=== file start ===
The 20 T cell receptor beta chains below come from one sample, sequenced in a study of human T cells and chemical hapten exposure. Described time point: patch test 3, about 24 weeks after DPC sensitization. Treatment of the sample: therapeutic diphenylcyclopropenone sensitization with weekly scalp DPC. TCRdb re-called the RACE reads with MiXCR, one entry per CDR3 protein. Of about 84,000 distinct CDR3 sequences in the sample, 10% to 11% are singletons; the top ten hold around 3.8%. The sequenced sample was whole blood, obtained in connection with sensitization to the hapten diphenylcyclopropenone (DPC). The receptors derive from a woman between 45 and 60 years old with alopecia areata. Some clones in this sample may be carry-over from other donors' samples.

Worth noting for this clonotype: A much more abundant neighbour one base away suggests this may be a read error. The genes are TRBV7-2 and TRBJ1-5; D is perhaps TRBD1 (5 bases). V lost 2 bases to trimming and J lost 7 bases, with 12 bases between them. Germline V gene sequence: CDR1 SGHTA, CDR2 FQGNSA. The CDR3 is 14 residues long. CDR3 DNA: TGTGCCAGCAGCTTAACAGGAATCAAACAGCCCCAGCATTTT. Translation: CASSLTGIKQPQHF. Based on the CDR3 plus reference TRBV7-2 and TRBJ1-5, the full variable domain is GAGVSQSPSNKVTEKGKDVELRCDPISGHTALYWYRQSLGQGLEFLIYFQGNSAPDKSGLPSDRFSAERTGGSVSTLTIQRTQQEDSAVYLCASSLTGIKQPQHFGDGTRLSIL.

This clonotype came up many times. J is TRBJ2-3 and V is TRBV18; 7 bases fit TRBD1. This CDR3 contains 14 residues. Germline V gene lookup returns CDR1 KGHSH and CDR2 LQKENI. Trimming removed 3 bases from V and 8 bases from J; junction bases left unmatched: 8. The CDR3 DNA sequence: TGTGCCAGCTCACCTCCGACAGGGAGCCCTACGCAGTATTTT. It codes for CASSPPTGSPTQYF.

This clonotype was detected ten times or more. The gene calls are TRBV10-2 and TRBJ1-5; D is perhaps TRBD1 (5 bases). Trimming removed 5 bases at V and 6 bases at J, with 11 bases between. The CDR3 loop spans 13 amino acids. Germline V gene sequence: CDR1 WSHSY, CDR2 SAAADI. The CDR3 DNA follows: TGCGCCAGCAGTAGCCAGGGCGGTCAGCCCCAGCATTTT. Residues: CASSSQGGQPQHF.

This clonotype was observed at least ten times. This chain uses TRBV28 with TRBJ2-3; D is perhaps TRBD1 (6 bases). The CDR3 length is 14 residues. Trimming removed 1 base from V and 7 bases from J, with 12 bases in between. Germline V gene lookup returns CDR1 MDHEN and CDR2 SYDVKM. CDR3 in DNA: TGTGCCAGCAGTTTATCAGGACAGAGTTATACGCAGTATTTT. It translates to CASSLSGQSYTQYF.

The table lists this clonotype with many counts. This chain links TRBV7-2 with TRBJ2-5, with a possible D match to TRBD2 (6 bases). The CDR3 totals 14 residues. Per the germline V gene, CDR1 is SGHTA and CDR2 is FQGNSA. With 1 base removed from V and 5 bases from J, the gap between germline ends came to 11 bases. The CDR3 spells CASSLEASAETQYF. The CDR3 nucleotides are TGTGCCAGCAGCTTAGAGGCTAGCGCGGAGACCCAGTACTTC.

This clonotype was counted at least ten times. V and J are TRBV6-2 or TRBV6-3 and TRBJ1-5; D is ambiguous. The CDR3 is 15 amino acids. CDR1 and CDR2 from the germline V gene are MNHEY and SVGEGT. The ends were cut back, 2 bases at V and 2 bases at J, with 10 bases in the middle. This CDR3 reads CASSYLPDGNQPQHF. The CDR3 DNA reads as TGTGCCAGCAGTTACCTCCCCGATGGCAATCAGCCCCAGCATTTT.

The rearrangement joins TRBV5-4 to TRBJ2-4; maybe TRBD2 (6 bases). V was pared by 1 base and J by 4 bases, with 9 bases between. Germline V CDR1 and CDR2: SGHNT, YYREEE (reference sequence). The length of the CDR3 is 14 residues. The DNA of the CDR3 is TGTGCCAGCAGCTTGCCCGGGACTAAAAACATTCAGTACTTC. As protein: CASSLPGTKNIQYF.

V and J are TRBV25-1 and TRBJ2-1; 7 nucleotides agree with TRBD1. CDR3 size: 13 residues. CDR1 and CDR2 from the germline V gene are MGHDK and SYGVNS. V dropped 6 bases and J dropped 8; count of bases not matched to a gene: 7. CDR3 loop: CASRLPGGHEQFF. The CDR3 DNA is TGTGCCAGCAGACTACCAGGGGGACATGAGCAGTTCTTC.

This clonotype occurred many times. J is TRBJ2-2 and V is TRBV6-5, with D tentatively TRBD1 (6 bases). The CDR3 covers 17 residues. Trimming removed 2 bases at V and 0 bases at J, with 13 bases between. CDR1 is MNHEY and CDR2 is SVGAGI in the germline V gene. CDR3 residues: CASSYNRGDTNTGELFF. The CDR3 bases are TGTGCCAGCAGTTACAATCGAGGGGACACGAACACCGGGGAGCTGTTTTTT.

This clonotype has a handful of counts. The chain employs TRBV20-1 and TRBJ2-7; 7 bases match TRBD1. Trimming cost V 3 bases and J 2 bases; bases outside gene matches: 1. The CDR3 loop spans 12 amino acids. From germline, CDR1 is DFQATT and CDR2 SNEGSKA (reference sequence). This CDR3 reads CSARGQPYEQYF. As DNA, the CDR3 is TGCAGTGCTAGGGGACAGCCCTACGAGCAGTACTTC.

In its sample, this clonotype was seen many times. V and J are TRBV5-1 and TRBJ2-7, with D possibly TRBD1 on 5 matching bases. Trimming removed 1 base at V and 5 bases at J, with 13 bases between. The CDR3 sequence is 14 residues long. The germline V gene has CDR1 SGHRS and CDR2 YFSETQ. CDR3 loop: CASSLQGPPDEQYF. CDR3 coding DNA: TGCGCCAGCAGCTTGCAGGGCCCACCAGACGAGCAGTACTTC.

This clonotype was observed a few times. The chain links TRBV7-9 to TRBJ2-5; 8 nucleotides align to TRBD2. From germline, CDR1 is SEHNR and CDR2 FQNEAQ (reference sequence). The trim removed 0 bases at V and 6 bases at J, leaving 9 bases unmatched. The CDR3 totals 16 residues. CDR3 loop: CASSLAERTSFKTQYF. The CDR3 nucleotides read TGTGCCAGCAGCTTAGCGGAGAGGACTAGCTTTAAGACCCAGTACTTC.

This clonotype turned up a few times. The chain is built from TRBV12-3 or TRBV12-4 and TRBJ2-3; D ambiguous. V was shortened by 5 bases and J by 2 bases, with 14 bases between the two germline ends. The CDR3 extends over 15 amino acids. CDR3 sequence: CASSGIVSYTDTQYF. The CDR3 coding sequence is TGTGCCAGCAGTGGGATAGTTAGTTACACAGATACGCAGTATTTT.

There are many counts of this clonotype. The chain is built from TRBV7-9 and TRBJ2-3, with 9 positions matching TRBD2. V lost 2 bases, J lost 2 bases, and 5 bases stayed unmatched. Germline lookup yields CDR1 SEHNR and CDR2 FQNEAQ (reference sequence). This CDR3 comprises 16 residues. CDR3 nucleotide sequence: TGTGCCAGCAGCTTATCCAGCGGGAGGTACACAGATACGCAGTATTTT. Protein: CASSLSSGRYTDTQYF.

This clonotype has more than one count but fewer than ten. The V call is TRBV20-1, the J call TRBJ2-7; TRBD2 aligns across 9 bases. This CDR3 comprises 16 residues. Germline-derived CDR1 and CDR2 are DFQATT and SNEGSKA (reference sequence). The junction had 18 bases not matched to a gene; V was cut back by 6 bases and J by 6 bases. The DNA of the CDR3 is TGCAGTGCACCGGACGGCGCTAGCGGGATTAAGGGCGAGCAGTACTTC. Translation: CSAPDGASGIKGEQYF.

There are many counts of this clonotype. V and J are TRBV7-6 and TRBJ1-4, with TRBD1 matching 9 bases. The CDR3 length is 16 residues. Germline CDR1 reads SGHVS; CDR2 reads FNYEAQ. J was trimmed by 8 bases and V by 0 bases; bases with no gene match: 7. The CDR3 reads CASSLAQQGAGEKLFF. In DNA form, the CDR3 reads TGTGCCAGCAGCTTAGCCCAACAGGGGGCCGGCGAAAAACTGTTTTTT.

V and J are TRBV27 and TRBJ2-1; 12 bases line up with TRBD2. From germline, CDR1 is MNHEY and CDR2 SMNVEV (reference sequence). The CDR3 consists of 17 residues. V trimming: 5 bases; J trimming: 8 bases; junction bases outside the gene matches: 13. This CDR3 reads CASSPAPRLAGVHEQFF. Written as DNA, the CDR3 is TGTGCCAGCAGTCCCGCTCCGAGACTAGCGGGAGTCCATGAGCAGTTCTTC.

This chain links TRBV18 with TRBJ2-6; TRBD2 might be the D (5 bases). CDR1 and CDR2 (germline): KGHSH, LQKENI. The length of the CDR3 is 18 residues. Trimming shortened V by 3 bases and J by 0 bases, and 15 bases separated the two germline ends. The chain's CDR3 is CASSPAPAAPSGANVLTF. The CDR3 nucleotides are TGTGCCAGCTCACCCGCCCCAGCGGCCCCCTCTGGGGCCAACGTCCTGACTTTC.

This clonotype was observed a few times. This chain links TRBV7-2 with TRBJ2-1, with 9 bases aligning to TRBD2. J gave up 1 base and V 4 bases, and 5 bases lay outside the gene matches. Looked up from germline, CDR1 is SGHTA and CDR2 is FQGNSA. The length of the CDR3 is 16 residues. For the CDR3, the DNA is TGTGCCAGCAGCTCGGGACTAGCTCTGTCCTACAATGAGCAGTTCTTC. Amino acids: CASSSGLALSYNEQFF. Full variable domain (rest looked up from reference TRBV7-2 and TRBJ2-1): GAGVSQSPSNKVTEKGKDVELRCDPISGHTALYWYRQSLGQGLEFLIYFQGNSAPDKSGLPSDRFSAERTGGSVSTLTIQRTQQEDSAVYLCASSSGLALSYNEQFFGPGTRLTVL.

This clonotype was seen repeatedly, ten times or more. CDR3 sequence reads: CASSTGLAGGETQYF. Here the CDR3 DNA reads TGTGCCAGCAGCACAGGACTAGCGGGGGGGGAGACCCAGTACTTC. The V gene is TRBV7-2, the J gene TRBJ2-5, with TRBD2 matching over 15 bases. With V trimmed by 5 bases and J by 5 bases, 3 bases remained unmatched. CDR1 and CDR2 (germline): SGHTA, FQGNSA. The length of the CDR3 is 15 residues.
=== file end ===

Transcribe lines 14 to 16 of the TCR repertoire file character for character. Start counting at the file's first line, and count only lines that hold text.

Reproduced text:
This clonotype turned up a few times. The chain is built from TRBV12-3 or TRBV12-4 and TRBJ2-3; D ambiguous. V was shortened by 5 bases and J by 2 bases, with 14 bases between the two germline ends. The CDR3 extends over 15 amino acids. CDR3 sequence: CASSGIVSYTDTQYF. The CDR3 coding sequence is TGTGCCAGCAGTGGGATAGTTAGTTACACAGATACGCAGTATTTT.

There are many counts of this clonotype. The chain is built from TRBV7-9 and TRBJ2-3, with 9 positions matching TRBD2. V lost 2 bases, J lost 2 bases, and 5 bases stayed unmatched. Germline lookup yields CDR1 SEHNR and CDR2 FQNEAQ (reference sequence). This CDR3 comprises 16 residues. CDR3 nucleotide sequence: TGTGCCAGCAGCTTATCCAGCGGGAGGTACACAGATACGCAGTATTTT. Protein: CASSLSSGRYTDTQYF.

This clonotype has more than one count but fewer than ten. The V call is TRBV20-1, the J call TRBJ2-7; TRBD2 aligns across 9 bases. This CDR3 comprises 16 residues. Germline-derived CDR1 and CDR2 are DFQATT and SNEGSKA (reference sequence). The junction had 18 bases not matched to a gene; V was cut back by 6 bases and J by 6 bases. The DNA of the CDR3 is TGCAGTGCACCGGACGGCGCTAGCGGGATTAAGGGCGAGCAGTACTTC. Translation: CSAPDGASGIKGEQYF.